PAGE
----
Adelphi's University Center art gallery is back and better than ever.

Part of the Ruth S. Harley University Center (UC), the Adele and Herbert J. Klapper Art Gallery has reopened to the public after closing its doors for 18 months for renovation.

The new gallery is almost double the size of the old one, and the carpeted floors have been replaced with gleaming hardwoods. The lighting has been upgraded, and there’s a new and improved climate control system for maintaining proper conditions for art. The gallery improvements were part of the renovation of the entire Ruth S. Harley University Center, a 49-year-old landmark on the Garden City campus.

“It’s a great new space and we’re really excited about it.” says Jonathan Duff, Adelphi’s exhibition and art collection curator.

While the UC gallery was closed for renovations, art exhibitions continued on campus at galleries in Adelphi’s Swirbul Library and the Performing Arts Center (PAC).

Then the COVID-19 pandemic hit. In-person art shows stopped entirely, Duff said. Graduating seniors of the Class of 2020 had their thesis show online, with a Zoom reception.

New Art Gallery Space Brings Full Schedule of Shows

Now that all three of the University’s exhibition spaces are open, there’s a lot of art ahead.

  • The Adele and Herbert J. Klapper Art Gallery space opened with an exhibit honoring Black History Month called SCAFFOLD: Equity of Treatment by visiting artist Elan Cadiz.
  • The current Klapper Art Gallery show is an exhibition of work by 13 faculty members from the Department of Art and Art History. It features approximately 25 pieces in a range of media. The exhibition runs through Saturday, April 10.
  • In the PAC gallery, there’s a juried exhibition of art made by 11 Adelphi students. Titled Kappi Pi 2020–2021: Art During the Pandemic, the show features work done since March 2020 that explores the artists’ responses to living through a modern plague. Both exhibitions run until Saturday, April 10.
  • On Monday, April 19, the art department’s thesis exhibitions will open in the UC gallery.
  • On Sunday, April 25, an exhibition featuring the work of Adelphi faculty member Hannah Allen, assistant professor of art and art history, will open in the Swirbul Library Gallery.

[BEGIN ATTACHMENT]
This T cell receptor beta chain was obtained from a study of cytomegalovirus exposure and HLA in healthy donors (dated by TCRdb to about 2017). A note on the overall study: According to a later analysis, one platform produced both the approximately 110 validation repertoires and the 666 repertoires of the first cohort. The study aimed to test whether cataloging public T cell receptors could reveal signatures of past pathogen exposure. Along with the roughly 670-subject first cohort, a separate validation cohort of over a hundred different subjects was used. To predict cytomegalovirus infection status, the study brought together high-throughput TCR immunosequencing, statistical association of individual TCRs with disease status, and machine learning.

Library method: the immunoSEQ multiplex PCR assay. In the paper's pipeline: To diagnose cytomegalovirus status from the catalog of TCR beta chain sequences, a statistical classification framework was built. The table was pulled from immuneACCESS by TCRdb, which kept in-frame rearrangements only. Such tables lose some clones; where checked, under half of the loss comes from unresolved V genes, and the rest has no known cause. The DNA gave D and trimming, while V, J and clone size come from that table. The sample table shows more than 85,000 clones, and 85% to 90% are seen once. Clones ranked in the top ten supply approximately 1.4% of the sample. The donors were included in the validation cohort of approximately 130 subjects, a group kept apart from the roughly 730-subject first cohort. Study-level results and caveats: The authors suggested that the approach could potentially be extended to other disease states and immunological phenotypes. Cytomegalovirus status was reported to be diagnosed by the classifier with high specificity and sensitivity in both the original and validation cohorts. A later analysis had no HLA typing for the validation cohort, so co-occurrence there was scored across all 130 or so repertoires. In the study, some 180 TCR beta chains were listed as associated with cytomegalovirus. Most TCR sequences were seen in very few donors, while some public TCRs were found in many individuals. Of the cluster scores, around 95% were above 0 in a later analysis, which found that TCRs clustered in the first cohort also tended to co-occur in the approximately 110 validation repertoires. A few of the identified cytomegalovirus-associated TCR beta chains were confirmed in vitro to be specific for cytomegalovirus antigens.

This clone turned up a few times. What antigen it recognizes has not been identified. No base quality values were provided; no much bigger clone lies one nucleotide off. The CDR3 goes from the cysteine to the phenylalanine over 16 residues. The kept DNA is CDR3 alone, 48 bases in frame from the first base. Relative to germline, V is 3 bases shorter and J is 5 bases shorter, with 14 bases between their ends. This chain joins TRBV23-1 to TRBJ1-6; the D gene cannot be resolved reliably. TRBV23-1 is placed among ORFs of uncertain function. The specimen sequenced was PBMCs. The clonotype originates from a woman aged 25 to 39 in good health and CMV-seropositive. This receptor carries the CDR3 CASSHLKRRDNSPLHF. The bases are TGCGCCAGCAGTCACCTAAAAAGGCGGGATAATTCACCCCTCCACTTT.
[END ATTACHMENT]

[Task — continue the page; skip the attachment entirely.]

Duff plans to invite more visiting artists to exhibit in the new UC gallery later this year. Atlanta artist Craig Drennen is next on the schedule. “He does a combination of painting and sculpture that really fills a gallery,” Duff said.

And Duff hopes to have Chuck D ­ ’84, ’13 (Hon.)—leader of the rap group Public Enemy— exhibit in the new UC gallery. Born Carlton Ridenhour, he is also an artist who studied graphic design at Adelphi.

Upping the Online Game

To keep Adelphi’s art collection accessible to the public during the pandemic and the renovation, the University launched a virtual gallery that showcases pieces from the Adelphi University Art Collection. Currently there are 16 pieces on display, ranging from a Robert Betchel lithograph to a Will Barnet oil painting. Duff said the virtual gallery will stay up even now that the UC gallery’s physical space is open again, and he has plans for expanding the art available for remote viewing. “We’re working on a way to make the University’s permanent collection of 3,000 pieces of art searchable on the library database,” Duff said.

He has also upped Adelphi’s Instagram game, posting images of art in the UC gallery and the spaces in the library and PAC.

But even with the campus open again, Adelphi still isn’t having receptions, either in person or online.

Artist talks—a standard part of exhibitions and a key part of a show’s educational component—aren’t happening yet, either. Adelphi’s Office of University Communications and Marketing is putting together a video tour of her studio that will be shown to Adelphi students at a later time. “She’ll talk about her work,” Duff said. “It will be a substitute for an artist talk.”

Duff is optimistic that the Adele and Herbert J. Klapper Art Gallery will return to hosting in-person receptions and artist talks in the fall. He says the renovated UC gallery will help him recruit artists to exhibit on campus, because a top-notch space lures top-notch artists. “I’m excited to be able to reach across the country to add diversity to what we show in the galleries,” Duff said. “Having professional artists exhibit here benefits the community, and it benefits the students. The new gallery helps that happen.”

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